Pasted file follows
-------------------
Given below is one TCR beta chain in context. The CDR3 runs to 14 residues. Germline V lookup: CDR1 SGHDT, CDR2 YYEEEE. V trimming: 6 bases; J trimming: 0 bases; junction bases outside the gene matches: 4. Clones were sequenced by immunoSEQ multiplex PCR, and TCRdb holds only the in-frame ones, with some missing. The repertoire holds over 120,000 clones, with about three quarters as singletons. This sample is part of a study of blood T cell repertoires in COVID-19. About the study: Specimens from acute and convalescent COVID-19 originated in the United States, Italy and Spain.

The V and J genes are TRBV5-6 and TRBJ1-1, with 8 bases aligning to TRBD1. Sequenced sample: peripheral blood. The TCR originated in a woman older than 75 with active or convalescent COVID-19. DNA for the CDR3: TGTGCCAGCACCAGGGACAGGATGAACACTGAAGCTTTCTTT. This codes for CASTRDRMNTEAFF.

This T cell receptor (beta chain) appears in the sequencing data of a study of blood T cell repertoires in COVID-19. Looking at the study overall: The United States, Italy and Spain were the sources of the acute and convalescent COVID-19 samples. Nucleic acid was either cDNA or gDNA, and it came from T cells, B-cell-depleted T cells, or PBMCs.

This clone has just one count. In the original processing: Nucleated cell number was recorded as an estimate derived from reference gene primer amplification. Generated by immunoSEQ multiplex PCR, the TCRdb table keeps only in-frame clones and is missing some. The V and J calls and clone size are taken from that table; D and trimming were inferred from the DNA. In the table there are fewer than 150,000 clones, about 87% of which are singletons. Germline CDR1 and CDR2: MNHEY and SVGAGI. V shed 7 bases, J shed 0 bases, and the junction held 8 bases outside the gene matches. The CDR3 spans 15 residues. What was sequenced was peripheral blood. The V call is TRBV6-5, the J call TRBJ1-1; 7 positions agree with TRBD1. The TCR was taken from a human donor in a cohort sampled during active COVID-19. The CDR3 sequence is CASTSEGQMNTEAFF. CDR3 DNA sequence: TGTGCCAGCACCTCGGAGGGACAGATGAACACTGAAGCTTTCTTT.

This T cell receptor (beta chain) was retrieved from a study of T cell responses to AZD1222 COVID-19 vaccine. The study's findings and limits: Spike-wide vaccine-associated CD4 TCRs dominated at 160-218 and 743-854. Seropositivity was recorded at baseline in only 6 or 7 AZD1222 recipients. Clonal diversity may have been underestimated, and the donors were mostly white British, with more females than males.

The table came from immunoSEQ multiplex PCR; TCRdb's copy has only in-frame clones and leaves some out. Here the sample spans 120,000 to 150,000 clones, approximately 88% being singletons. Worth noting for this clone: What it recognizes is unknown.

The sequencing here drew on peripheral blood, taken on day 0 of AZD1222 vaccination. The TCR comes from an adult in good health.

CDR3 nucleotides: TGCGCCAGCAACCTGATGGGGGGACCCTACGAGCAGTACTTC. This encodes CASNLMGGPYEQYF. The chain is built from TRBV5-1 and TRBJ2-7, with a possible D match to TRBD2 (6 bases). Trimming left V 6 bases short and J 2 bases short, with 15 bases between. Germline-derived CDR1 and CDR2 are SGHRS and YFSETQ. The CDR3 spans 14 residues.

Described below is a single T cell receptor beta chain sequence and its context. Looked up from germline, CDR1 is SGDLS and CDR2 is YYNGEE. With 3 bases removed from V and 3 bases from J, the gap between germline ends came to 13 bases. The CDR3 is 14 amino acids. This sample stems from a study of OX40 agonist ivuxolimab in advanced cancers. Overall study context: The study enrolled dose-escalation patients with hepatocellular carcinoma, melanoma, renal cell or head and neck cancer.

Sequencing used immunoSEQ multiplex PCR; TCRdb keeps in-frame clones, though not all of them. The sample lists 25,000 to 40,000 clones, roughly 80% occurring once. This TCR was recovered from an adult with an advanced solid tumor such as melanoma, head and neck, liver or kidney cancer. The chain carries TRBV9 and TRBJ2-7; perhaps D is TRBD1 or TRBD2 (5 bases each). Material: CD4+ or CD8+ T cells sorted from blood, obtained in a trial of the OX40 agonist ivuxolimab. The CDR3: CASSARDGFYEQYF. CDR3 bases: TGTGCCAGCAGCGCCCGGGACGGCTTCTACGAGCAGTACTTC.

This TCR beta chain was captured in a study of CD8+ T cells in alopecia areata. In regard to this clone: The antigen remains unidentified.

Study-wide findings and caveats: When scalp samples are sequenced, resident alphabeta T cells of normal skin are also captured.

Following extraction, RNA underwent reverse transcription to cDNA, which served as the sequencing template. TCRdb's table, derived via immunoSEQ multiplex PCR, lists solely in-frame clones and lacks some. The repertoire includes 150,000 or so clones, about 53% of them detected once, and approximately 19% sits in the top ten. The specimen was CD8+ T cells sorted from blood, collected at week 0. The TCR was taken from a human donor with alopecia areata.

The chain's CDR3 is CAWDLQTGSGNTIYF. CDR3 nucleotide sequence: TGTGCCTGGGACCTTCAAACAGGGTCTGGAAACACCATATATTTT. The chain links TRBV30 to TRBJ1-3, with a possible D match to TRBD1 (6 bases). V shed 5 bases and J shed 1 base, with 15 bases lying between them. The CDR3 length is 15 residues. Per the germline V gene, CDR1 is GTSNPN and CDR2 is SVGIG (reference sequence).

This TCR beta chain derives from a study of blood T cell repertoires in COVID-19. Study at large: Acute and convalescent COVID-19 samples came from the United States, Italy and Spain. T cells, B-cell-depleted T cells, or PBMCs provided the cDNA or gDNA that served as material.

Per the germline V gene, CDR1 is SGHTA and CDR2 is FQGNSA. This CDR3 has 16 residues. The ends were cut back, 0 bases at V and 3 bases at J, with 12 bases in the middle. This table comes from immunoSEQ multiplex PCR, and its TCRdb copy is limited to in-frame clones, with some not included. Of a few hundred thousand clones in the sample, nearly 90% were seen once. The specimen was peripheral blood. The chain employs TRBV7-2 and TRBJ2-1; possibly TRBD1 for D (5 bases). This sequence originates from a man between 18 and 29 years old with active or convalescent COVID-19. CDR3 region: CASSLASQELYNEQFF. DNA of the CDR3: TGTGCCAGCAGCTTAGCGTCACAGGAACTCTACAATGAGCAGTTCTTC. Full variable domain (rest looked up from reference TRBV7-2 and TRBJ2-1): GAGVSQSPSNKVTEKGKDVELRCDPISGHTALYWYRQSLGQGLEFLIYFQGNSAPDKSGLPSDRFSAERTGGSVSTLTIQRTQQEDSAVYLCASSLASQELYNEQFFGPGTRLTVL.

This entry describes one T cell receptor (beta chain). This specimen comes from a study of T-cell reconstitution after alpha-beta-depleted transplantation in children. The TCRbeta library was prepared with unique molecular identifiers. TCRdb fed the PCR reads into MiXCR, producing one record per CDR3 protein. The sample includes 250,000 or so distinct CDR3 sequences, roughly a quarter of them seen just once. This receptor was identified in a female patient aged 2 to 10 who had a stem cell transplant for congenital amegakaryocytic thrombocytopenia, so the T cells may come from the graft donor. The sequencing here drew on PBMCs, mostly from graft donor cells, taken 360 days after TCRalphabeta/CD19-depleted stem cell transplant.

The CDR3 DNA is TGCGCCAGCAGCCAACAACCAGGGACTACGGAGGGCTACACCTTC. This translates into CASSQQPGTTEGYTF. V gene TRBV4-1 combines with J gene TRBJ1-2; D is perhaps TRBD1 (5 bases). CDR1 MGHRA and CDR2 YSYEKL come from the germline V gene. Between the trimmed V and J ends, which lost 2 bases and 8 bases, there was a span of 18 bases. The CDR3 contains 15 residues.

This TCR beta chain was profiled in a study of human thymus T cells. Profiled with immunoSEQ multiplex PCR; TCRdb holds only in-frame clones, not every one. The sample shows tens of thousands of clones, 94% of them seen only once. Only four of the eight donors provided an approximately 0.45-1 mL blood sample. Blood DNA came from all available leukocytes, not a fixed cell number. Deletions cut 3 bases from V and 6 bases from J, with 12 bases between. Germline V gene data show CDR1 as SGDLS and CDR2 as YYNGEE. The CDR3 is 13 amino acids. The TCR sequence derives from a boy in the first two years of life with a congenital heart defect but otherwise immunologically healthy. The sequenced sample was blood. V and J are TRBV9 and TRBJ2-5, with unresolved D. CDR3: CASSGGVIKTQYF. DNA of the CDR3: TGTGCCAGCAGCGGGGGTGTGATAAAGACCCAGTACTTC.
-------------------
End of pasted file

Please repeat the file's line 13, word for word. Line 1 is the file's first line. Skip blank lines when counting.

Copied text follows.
Following extraction, RNA underwent reverse transcription to cDNA, which served as the sequencing template. TCRdb's table, derived via immunoSEQ multiplex PCR, lists solely in-frame clones and lacks some. The repertoire includes 150,000 or so clones, about 53% of them detected once, and approximately 19% sits in the top ten. The specimen was CD8+ T cells sorted from blood, collected at week 0. The TCR was taken from a human donor with alopecia areata.